...Hoo! A worried well must read
Apr 26, 2004
Hi again Bob,
Well, as Steve foretold, I tested non-reactive at 90 days. So the 3 month odyssey is complete, and I am HIV negative. I am truly grateful to you for your work on this forum, and to Steve for his compassionate approach which went well above and beyond the call of duty. Although I am tremendously relieved that I dodged a bullet, I can now never again close my eyes to the carnage caused by this insidious disease. I fully intend not only to donate to your foundation to the best of my ability, but to also raise awareness as best I can with those around me. You have my word on that!
Secondly, for all of the worried well out there, I went through some pretty rough stuff, and the following story may be of some comfort to you during your window period:
On January 16th of this year, I met a random girl out at a bar while drinking heavily. I ended up at her place, and had the second most risky sexual exposure one can have - unprotected insertive anal sex. Needless to say, I was at a temporary loss of my senses. I am married and the father of a newborn little girl, so you can imagine the guilt.
I awoke the next morning to a double whammy - a well-deserved hangover, and the realization that I had not only broken my wedding vows, but had potentially put myself and my family in the immediate way of harm.
Over the next week, I stressed and agonized and poured over websites for information on HIV and its symptoms. I read so much because I had convinced myself that the girl was, in fact, positive, and I had contracted the virus. This was the worst thing I could have done.
After two weeks, I had a constellation of ambiguous symptoms - numb/tingling legs, a constant tightness behind my left knee, severe loss of appetite, slightly sore throat and seemingly swollen lymph glands under my arms (a red spot under my right arm in fact) and neck, fatigue, and somewhat loose stools.
These symptoms continued throughout the next few weeks, and then in the sixth week, I developed a low-grade fever ranging from 99 to 99.8, with increasing fatigue. While on vacation, in the second week of low-grade fever, my wife insisted I visit an urgent care "doc-in-the-box". I did, and my temperature at that point was 101 with no other real symptoms. They drew blood and the diagnosis: "SOME SORT OF VIRAL SYNDROME!!!" This was merely confirmation, in my mind, that I was positive. Along with the low-grade fever, my tongue was constantly rather white, which I (erroneously) self-diagnosed as some form of oral thrush.
When I returned home from vacation, I set an appointment with Dr. Steve Natterstad at the Frascino Medical Group, Inc., and life partner of our humble moderator. He did an exam and assured me that what I was experiencing was not HIV ARS. But what does he know, I thought...he's only an HIV specialist!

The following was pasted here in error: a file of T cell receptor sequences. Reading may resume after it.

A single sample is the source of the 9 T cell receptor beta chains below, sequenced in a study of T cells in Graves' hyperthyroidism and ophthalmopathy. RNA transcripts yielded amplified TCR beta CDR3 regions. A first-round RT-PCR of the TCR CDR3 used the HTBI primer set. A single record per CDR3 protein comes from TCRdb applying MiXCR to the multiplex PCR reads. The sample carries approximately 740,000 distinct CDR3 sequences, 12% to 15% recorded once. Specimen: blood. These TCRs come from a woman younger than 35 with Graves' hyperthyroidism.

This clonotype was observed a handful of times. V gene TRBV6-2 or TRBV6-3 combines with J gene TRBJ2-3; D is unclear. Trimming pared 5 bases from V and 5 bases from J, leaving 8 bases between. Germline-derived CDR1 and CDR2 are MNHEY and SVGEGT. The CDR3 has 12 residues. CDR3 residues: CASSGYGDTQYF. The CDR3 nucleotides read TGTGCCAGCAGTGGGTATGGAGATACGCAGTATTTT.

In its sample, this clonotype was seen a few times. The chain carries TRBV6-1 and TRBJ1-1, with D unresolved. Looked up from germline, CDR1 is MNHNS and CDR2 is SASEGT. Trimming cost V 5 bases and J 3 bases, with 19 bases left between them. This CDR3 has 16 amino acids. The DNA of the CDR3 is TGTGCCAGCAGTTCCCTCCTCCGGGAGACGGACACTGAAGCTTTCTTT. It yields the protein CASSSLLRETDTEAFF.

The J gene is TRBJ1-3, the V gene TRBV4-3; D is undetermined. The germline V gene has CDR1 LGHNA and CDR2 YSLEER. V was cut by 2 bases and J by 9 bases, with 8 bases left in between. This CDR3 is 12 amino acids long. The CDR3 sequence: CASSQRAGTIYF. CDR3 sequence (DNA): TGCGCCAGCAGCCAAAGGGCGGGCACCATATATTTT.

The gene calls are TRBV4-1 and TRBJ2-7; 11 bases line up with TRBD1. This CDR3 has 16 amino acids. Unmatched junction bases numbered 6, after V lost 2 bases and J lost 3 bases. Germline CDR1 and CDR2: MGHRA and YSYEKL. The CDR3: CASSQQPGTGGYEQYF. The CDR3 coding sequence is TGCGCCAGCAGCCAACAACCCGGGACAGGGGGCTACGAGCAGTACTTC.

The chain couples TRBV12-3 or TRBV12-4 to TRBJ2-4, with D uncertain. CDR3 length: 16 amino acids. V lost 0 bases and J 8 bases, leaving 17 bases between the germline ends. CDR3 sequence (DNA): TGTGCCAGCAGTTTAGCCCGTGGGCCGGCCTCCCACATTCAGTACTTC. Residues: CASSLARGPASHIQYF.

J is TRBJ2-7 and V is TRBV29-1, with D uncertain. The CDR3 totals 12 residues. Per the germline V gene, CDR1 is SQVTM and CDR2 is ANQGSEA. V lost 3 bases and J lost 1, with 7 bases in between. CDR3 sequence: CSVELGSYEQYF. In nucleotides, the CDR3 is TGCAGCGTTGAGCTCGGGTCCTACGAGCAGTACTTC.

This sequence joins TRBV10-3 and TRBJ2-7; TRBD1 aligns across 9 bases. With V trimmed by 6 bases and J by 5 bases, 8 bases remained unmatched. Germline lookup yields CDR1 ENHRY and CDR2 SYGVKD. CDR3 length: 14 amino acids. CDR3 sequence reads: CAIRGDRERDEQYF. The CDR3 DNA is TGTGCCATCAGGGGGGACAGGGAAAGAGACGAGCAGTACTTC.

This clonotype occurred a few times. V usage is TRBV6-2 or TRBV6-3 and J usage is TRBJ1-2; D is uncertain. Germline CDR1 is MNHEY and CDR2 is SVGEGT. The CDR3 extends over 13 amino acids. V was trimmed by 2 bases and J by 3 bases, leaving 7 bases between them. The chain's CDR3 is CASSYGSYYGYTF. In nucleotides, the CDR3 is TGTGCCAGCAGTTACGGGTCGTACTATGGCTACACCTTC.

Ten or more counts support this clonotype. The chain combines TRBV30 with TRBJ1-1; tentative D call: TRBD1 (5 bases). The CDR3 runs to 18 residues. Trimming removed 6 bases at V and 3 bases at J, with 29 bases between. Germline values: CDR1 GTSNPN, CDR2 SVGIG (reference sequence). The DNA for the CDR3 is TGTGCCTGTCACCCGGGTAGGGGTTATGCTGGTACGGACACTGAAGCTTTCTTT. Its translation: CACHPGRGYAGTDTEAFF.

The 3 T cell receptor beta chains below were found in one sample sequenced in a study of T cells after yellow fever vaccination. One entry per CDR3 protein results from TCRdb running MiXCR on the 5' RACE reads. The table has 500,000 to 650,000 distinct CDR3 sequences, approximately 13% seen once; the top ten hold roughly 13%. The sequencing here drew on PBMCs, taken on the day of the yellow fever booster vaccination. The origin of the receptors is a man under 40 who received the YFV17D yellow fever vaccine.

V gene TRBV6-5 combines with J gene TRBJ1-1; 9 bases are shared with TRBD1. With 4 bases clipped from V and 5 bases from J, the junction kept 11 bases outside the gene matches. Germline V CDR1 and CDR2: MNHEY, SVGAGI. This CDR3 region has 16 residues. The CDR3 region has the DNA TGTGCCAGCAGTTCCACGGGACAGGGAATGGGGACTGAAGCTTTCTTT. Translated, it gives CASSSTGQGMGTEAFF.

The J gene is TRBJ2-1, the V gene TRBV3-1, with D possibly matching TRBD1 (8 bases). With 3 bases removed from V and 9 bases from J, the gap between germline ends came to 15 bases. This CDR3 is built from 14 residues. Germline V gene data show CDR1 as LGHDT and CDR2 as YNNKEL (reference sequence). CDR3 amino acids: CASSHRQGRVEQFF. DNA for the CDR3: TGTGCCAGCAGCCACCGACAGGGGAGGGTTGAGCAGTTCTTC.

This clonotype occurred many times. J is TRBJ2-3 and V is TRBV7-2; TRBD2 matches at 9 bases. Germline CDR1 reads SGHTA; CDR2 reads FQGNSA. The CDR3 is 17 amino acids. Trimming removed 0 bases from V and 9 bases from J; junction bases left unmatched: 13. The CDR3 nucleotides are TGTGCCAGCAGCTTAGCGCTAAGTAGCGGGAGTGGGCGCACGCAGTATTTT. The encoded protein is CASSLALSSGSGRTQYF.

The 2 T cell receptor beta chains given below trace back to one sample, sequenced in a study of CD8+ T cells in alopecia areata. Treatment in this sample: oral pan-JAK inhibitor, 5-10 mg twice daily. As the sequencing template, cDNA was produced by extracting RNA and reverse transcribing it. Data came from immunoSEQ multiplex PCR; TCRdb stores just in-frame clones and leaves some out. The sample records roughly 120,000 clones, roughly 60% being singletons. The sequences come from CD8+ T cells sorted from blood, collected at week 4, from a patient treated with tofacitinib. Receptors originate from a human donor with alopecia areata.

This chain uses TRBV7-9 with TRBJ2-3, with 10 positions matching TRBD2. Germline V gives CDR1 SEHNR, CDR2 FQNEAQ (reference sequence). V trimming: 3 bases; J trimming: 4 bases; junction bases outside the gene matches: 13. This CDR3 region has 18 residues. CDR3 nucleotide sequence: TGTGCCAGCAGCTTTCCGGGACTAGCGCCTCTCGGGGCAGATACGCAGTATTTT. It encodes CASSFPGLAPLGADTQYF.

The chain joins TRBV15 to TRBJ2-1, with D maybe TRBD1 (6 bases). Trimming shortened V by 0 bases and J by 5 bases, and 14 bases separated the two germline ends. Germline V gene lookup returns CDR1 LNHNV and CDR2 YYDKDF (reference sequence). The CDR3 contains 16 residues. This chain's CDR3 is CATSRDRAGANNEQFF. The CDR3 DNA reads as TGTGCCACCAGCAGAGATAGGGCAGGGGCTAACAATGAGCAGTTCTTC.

I decided to take a preliminary ELISA/WB blood test at nine weeks just to see where I stood - non-reactive for HIV antibodies. I felt better about my situation, but was still skeptical about my 12 week. test. The fatigue continued, and I was still scared. I suffered through the next three weeks, but went in last week for my 90 day test.
Let me tell you - I was a nervous wreck from the instant the needle was withdrawn, which was Thursday of last week. Today was my appointment with Steve. As I drove to his office some 15 miles from my house I was literally shaking, but somehow at a weird peace. Steve greeted me with a smile a hug and the news that I was negative.
The bottom line here, folks, is that THERE IS NO SUCH THING AS A SELF DIAGNOSIS - I was dead f*&%ing sure I was positive. My abject stress coupled with my inability to push myself away from the computer while searching for symptoms of ARS, etc. made me believe that I was infected.
Throughout this entire experience, I never really thought about how I could go on living if I was diagnosed positive. But then I looked at Bob and was inspired - his life quality is exceedingly high for someone WITHOUT HIV - I realized that infection would change my life irreversibly, but it wouldn't be over. Prior to finding Bob's forum on thebody.com, I was sure my life would be over.
At any rate, to whomever reads this - take a minute and put yourself in Bob's shoes - in the face of being HIV positive, he bravely and unwaveringly dedicates himself to supporting and encouraging not only people who actually ARE gravely ill with this illness, but lends a helping hand to those such as myself who he knows are negative. Who out there can say that if they were infected that they would have half the strength that Bob has?
If you can't afford to donate to www.concertedeffort.org, ask a friend to do so. Bob, from the bottom of my heart, you are truly an amazing individual. God bless you all, and God bless you, Bob -far more important than a thanks, you are an inspiration.
PS - Enjoy the "Waking Life" DVD!!
Response from Dr. Frascino
I'm delighted to finally add the "HOO!" to your previous "WOO." WOO's without the HOO's sound like a dim sum restaurant.
Congratulations. Steve and I are both delighted by your good news. Thank you for your kind words and for taking the time to write in and share your story. Thanks also for the "Waking Life" DVD. We plan to watch it tonight after Queer as Folk and The Sopranos. How's that for a triple feature?
Finally, thank you for your support of our foundation. Together we can work towards the goal of making HIV/AIDS nothing more than a distant bad memory.
Stay well, B!
Dr. Bob (and Steve)
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